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Former Air Force Pilot Opens a Coffee Shop Despite All Odds Once an Air Force Pilot, Now a Coffee Shop Owner
lexander MacPhail, a once devoted and determined Air Force Pilot, turns to a Coffee Shop to make a living during a time where small businesses have been pummeled by COVID-19. MacPhail’s callsign in the airforce was “epic” after pulling some “epic MacPhails” in his words; however, he recently retired from the airforce and decided to settle down. After meeting his wife and having kids he landed himself in Wenonah where he decided to settle down and raise his family. After some time, they got a puppy- “a tiny fur ball” named Chompsky which would change their life. They loved Wenonah and the atmosphere around the town however Alexander pointed out to his wife that Wenonah lacked a Coffee shop and was desperately needed. Once an opening presented itself in the heart of town, the MacPhail’s decided to jump on it; a few months later Chompsky’s Coffee Shop was born. I asked Alex, the shop owner, a range of questions as I was curious to learn how an Air Force Pilot stationed in Las Vegas with a business degree lands himself in a small town in New Jersey and successfully opened a coffee shop during a global pandemic. Can you describe your business, what you do, and how exactly you do it? “Chompsky's is a place where people can come together…People spend most of their time at home or at work/school, Chompsky's strives to be a "third place for people to meet up and enjoy a drink. When they come here, they can enjoy an amazing hand-crafted beverage crafted with locally roasted coffee beans and other locally grown ingredients”. Alex also stated how they offer over, “…50 flavors of coffee, shakes, teas, and frappes”, in which many like to combine, mix, and match other flavors to create a drink they’ll love. What are the biggest challenges you face as a business owner and how has COVID-19 affected your business specifically? Alex stated that one of the biggest challenges for his business is predicting and preparing for the next day. He explained, “…that we make everything fresh and from scratch so trying to be prepared and make certain mixtures and drinks for the following day is difficult because we try to not be wasteful
14 | September/October 2020
and have lots of leftovers; but with COVID in the mix, it makes it difficult to predict tomorrow”. He also explained how the weather has a massive effect on the business for a particular day, “Since we can only offer outdoor seating, our sales are tied to the weather - when it rains, we are very slow.” Due to COVID as well, his kids have been doing school remotely; being a husband and wife team, that makes for challenges for the business as sometimes his wife needs to stay at home which causes for issues within the shop. What are the biggest rewards as a small business owner and what will people receive at Chompsky’s that they will not receive anywhere else? “I love learning everyone's name, their regular order, talking to them. I love it when I see friends meet up outside and enjoy a drink. It is common to watch old friends catch up for hours while sitting under the shady tree enjoying a homemade drink”. Alex also explains how they promote the idea of being authentic and their mission is, “… to promote a sense of communal culture within the surrounding area. We sell local hand-made products. We make things ourselves. We are the essence of the "shop local" mindset. The coffee shop smells great from the aroma of the Wenonah Candles. Our display case is full of cutting boards made by Seger Woodworks in Wenonah. Our walls are covered in art made by local artists. Our pastries are made by local bakers in our kitchen. When someone spends a dollar in our coffee shop, they are supporting the local community in a far more direct way than when they shop at a large chain store”. 1 E Mantua Avenue, Suite A, Wenonah, NJ 08090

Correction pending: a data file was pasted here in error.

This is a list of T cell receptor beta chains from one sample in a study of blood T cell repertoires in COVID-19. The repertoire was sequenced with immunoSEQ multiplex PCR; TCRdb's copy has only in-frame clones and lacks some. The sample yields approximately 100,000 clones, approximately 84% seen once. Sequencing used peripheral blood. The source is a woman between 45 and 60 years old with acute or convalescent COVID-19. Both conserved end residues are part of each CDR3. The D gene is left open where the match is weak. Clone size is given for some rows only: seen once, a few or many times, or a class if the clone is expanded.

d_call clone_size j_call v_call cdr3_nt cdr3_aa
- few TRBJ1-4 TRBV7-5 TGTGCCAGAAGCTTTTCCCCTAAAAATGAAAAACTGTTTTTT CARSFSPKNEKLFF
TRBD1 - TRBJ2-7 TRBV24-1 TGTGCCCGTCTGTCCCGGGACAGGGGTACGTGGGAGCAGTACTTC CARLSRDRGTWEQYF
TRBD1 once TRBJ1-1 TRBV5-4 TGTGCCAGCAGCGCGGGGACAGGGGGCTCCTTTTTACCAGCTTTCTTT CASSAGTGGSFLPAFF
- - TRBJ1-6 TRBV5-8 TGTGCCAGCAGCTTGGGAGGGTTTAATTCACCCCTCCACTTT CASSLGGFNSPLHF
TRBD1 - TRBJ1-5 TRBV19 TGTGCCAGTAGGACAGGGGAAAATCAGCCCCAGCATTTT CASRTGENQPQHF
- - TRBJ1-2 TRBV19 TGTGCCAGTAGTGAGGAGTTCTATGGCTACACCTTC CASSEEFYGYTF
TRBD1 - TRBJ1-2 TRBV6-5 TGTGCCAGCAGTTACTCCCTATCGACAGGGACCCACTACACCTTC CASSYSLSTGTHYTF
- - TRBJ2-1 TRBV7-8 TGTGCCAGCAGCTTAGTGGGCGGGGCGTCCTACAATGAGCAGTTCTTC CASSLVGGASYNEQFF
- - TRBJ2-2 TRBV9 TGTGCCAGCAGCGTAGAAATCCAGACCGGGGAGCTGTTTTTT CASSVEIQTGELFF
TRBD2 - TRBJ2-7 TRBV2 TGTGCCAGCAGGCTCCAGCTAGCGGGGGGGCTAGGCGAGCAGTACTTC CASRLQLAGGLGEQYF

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Facebook: @chompskycafe Twitter: @chompskys_cafe 856.681.7072 www.southjerseymom.com
Stop the Spread of Germs Help prevent the spread of respiratory diseases like COVID-19.
6 ft Stay at least 6 feet (about 2 armsâ€™ length) from other people.
When in public, wear a mask over your nose and mouth.
Cover your cough or sneeze with a tissue, then throw the tissue in the trash and wash your hands.
Do not touch your eyes, nose, and mouth.
Stay home when you are sick, except to get medical care.
Clean and disinfect frequently touched objects and surfaces.
Wash your hands often with soap and water for at least 20 seconds.
cdc.gov/coronavirus 316917-A August 6, 2020 7:24 PM
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You didn’t choose breast cancer. But you do get to choose your cancer team. You’re never prepared for a breast cancer diagnosis. That’s why at the Penn Medicine Virtua Cancer Program in South Jersey, we’re always prepared for you. Whether you’re concerned that you might have breast cancer, or you’ve been diagnosed, we’ll put you on the right path—with the most advanced treatments, experienced surgeons, and a dedicated Nurse Navigator to guide you every step of the way.
Connect with your breast care team today. 844.616.8773 virtua.org/MyCancerTeam